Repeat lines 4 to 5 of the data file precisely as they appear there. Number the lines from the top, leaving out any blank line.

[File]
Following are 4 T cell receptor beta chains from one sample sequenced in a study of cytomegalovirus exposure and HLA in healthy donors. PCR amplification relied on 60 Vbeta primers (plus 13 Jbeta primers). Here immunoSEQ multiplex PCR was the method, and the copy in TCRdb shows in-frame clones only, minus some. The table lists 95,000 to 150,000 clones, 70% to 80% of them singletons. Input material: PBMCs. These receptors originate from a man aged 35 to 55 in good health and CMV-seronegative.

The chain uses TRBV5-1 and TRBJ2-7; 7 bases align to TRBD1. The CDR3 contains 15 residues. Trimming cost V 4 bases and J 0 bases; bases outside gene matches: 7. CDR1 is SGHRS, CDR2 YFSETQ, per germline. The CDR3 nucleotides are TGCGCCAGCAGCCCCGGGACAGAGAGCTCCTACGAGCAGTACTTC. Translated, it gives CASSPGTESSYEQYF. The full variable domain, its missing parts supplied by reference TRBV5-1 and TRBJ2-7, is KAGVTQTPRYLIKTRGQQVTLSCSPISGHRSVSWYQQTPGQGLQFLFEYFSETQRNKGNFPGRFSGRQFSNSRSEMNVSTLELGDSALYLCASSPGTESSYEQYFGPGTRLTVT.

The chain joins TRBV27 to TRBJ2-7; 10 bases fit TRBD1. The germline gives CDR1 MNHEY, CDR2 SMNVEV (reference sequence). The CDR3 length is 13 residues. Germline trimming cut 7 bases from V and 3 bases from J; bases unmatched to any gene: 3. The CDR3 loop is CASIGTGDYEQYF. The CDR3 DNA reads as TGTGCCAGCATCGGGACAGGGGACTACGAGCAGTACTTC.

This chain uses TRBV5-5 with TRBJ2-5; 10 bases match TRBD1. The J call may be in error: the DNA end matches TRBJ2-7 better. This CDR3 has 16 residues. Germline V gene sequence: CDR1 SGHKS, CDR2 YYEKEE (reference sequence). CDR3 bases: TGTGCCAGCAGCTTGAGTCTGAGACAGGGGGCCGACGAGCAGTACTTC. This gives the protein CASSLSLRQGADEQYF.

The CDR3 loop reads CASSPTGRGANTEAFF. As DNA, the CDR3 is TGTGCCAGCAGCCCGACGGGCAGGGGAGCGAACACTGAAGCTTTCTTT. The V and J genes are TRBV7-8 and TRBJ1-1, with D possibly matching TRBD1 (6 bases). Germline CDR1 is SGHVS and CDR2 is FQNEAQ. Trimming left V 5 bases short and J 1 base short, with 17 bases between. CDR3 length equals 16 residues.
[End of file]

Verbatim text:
This chain uses TRBV5-5 with TRBJ2-5; 10 bases match TRBD1. The J call may be in error: the DNA end matches TRBJ2-7 better. This CDR3 has 16 residues. Germline V gene sequence: CDR1 SGHKS, CDR2 YYEKEE (reference sequence). CDR3 bases: TGTGCCAGCAGCTTGAGTCTGAGACAGGGGGCCGACGAGCAGTACTTC. This gives the protein CASSLSLRQGADEQYF.

The CDR3 loop reads CASSPTGRGANTEAFF. As DNA, the CDR3 is TGTGCCAGCAGCCCGACGGGCAGGGGAGCGAACACTGAAGCTTTCTTT. The V and J genes are TRBV7-8 and TRBJ1-1, with D possibly matching TRBD1 (6 bases). Germline CDR1 is SGHVS and CDR2 is FQNEAQ. Trimming left V 5 bases short and J 1 base short, with 17 bases between. CDR3 length equals 16 residues.